Jump to content


  • Content count

  • Joined

  • Last visited

About mvlad

  • Rank
  • Birthday 06/02/1998

Contact Methods

  • Website URL

Profile Information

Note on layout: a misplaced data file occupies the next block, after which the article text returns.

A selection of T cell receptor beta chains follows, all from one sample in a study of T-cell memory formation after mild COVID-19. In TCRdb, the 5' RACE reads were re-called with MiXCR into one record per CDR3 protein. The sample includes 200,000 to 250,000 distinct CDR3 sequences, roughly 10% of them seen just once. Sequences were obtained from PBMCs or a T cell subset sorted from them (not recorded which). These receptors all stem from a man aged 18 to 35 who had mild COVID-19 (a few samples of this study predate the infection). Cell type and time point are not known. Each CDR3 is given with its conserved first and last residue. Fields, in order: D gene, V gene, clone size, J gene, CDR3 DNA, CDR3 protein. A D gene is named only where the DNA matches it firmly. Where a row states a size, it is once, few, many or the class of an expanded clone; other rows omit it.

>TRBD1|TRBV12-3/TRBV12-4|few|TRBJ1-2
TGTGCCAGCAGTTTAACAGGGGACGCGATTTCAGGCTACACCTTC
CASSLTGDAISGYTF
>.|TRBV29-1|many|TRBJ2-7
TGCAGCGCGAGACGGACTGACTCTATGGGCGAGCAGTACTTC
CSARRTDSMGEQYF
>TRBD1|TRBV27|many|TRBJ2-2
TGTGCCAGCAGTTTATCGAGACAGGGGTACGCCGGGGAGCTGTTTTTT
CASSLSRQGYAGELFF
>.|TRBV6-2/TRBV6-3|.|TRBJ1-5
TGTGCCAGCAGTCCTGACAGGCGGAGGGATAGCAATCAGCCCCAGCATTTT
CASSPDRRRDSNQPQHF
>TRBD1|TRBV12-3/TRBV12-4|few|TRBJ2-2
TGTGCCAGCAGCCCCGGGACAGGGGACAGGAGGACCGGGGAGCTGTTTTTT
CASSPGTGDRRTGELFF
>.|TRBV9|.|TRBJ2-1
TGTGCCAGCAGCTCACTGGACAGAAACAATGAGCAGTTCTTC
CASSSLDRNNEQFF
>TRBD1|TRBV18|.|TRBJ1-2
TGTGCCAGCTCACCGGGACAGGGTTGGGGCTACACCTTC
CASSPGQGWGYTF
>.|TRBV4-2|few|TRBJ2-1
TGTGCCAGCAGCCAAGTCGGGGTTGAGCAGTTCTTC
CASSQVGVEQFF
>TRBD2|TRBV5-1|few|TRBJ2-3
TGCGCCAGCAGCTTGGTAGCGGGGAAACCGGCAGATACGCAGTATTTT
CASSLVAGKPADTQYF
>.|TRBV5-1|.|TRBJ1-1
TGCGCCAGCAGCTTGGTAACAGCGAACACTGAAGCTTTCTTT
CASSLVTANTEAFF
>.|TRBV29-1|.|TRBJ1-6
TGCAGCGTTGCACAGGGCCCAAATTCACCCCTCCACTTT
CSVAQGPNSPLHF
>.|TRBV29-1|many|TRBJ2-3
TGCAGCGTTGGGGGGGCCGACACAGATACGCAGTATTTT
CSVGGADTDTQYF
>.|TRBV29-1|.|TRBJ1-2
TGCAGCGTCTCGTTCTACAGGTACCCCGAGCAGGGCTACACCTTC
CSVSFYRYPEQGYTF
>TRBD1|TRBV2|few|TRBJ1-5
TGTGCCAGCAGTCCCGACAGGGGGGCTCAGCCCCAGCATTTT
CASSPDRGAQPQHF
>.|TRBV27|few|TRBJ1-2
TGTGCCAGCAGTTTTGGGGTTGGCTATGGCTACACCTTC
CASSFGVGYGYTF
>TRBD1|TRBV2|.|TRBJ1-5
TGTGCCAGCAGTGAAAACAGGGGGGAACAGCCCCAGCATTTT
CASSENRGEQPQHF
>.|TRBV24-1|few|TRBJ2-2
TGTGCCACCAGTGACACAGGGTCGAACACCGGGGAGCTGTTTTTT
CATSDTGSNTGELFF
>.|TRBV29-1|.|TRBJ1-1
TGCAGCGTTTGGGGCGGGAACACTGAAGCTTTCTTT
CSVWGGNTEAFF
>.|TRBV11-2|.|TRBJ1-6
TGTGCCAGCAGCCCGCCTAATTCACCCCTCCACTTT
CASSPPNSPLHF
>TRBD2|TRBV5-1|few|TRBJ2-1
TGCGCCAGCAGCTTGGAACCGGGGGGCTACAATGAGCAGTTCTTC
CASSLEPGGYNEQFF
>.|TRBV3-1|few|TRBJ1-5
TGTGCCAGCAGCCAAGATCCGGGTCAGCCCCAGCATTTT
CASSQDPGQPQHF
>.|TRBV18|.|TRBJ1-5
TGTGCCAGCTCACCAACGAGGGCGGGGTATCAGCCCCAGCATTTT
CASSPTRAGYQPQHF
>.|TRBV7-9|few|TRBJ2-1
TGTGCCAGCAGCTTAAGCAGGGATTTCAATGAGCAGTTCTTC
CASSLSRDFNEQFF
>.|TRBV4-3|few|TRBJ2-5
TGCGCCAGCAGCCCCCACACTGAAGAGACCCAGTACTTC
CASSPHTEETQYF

• Gender

Recent Profile Visitors

304 profile views
  1. having the algorithms baked into AD would make for a better user experience than having to use a separate panel to do the things you want.